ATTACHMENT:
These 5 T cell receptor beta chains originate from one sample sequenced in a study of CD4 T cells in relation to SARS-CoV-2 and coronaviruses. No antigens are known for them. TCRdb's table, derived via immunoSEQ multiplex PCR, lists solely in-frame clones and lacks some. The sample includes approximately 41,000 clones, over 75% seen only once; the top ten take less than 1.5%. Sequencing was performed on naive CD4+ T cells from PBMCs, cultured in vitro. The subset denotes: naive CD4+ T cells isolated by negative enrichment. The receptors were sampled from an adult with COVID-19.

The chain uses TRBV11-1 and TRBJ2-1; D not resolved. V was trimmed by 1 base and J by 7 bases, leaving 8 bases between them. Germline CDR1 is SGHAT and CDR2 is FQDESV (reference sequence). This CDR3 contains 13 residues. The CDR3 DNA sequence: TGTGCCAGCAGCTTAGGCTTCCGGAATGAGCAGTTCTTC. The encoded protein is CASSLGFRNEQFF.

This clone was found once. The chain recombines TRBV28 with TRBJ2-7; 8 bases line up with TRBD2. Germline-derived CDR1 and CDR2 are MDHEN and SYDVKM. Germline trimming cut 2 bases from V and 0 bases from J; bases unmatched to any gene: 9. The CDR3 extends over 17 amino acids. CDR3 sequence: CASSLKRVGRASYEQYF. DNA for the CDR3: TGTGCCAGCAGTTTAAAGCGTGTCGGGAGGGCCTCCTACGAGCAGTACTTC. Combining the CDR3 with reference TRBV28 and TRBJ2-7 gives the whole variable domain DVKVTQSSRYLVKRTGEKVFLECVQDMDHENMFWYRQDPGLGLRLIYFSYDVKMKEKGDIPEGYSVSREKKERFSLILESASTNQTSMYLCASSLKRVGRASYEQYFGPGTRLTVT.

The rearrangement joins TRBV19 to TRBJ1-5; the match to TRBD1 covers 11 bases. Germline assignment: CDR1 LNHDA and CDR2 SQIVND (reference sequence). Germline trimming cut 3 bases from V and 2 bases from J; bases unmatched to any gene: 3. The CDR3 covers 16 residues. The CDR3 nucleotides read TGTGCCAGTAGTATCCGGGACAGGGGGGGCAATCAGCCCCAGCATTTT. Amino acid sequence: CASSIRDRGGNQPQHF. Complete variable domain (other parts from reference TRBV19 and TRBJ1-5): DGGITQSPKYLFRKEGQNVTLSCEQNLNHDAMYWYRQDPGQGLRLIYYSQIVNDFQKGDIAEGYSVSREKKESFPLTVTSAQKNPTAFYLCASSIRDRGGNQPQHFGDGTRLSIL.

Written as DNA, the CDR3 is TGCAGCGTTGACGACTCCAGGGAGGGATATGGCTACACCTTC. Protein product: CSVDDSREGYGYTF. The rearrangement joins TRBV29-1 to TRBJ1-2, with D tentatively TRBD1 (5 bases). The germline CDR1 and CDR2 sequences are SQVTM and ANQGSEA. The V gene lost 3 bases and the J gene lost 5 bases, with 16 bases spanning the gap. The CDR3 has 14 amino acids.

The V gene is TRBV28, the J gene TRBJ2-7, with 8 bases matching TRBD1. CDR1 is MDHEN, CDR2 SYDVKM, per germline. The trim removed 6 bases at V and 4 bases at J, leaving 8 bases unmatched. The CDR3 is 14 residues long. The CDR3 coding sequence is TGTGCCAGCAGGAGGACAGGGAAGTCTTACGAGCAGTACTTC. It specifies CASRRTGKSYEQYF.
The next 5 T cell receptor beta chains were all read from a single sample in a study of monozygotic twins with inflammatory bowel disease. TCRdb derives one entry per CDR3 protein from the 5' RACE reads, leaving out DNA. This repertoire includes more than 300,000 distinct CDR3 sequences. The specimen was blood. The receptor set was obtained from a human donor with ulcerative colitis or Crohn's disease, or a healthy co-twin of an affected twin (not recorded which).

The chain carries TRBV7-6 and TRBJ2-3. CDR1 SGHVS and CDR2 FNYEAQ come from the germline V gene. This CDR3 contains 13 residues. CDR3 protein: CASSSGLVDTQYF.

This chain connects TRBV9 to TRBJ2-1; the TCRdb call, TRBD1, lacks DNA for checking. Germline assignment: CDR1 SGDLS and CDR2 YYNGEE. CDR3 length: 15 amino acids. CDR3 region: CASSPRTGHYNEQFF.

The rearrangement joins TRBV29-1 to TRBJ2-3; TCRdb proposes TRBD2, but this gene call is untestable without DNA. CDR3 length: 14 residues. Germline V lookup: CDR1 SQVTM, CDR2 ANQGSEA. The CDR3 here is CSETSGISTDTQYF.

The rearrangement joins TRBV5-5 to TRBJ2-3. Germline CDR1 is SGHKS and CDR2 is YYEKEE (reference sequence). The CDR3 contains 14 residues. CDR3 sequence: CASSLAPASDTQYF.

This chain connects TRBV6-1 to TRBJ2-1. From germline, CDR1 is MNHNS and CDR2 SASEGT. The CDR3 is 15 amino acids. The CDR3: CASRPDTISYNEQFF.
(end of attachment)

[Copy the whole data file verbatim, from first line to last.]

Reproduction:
These 5 T cell receptor beta chains originate from one sample sequenced in a study of CD4 T cells in relation to SARS-CoV-2 and coronaviruses. No antigens are known for them. TCRdb's table, derived via immunoSEQ multiplex PCR, lists solely in-frame clones and lacks some. The sample includes approximately 41,000 clones, over 75% seen only once; the top ten take less than 1.5%. Sequencing was performed on naive CD4+ T cells from PBMCs, cultured in vitro. The subset denotes: naive CD4+ T cells isolated by negative enrichment. The receptors were sampled from an adult with COVID-19.

The chain uses TRBV11-1 and TRBJ2-1; D not resolved. V was trimmed by 1 base and J by 7 bases, leaving 8 bases between them. Germline CDR1 is SGHAT and CDR2 is FQDESV (reference sequence). This CDR3 contains 13 residues. The CDR3 DNA sequence: TGTGCCAGCAGCTTAGGCTTCCGGAATGAGCAGTTCTTC. The encoded protein is CASSLGFRNEQFF.

This clone was found once. The chain recombines TRBV28 with TRBJ2-7; 8 bases line up with TRBD2. Germline-derived CDR1 and CDR2 are MDHEN and SYDVKM. Germline trimming cut 2 bases from V and 0 bases from J; bases unmatched to any gene: 9. The CDR3 extends over 17 amino acids. CDR3 sequence: CASSLKRVGRASYEQYF. DNA for the CDR3: TGTGCCAGCAGTTTAAAGCGTGTCGGGAGGGCCTCCTACGAGCAGTACTTC. Combining the CDR3 with reference TRBV28 and TRBJ2-7 gives the whole variable domain DVKVTQSSRYLVKRTGEKVFLECVQDMDHENMFWYRQDPGLGLRLIYFSYDVKMKEKGDIPEGYSVSREKKERFSLILESASTNQTSMYLCASSLKRVGRASYEQYFGPGTRLTVT.

The rearrangement joins TRBV19 to TRBJ1-5; the match to TRBD1 covers 11 bases. Germline assignment: CDR1 LNHDA and CDR2 SQIVND (reference sequence). Germline trimming cut 3 bases from V and 2 bases from J; bases unmatched to any gene: 3. The CDR3 covers 16 residues. The CDR3 nucleotides read TGTGCCAGTAGTATCCGGGACAGGGGGGGCAATCAGCCCCAGCATTTT. Amino acid sequence: CASSIRDRGGNQPQHF. Complete variable domain (other parts from reference TRBV19 and TRBJ1-5): DGGITQSPKYLFRKEGQNVTLSCEQNLNHDAMYWYRQDPGQGLRLIYYSQIVNDFQKGDIAEGYSVSREKKESFPLTVTSAQKNPTAFYLCASSIRDRGGNQPQHFGDGTRLSIL.

Written as DNA, the CDR3 is TGCAGCGTTGACGACTCCAGGGAGGGATATGGCTACACCTTC. Protein product: CSVDDSREGYGYTF. The rearrangement joins TRBV29-1 to TRBJ1-2, with D tentatively TRBD1 (5 bases). The germline CDR1 and CDR2 sequences are SQVTM and ANQGSEA. The V gene lost 3 bases and the J gene lost 5 bases, with 16 bases spanning the gap. The CDR3 has 14 amino acids.

The V gene is TRBV28, the J gene TRBJ2-7, with 8 bases matching TRBD1. CDR1 is MDHEN, CDR2 SYDVKM, per germline. The trim removed 6 bases at V and 4 bases at J, leaving 8 bases unmatched. The CDR3 is 14 residues long. The CDR3 coding sequence is TGTGCCAGCAGGAGGACAGGGAAGTCTTACGAGCAGTACTTC. It specifies CASRRTGKSYEQYF.
The next 5 T cell receptor beta chains were all read from a single sample in a study of monozygotic twins with inflammatory bowel disease. TCRdb derives one entry per CDR3 protein from the 5' RACE reads, leaving out DNA. This repertoire includes more than 300,000 distinct CDR3 sequences. The specimen was blood. The receptor set was obtained from a human donor with ulcerative colitis or Crohn's disease, or a healthy co-twin of an affected twin (not recorded which).

The chain carries TRBV7-6 and TRBJ2-3. CDR1 SGHVS and CDR2 FNYEAQ come from the germline V gene. This CDR3 contains 13 residues. CDR3 protein: CASSSGLVDTQYF.

This chain connects TRBV9 to TRBJ2-1; the TCRdb call, TRBD1, lacks DNA for checking. Germline assignment: CDR1 SGDLS and CDR2 YYNGEE. CDR3 length: 15 amino acids. CDR3 region: CASSPRTGHYNEQFF.

The rearrangement joins TRBV29-1 to TRBJ2-3; TCRdb proposes TRBD2, but this gene call is untestable without DNA. CDR3 length: 14 residues. Germline V lookup: CDR1 SQVTM, CDR2 ANQGSEA. The CDR3 here is CSETSGISTDTQYF.

The rearrangement joins TRBV5-5 to TRBJ2-3. Germline CDR1 is SGHKS and CDR2 is YYEKEE (reference sequence). The CDR3 contains 14 residues. CDR3 sequence: CASSLAPASDTQYF.

This chain connects TRBV6-1 to TRBJ2-1. From germline, CDR1 is MNHNS and CDR2 SASEGT. The CDR3 is 15 amino acids. The CDR3: CASRPDTISYNEQFF.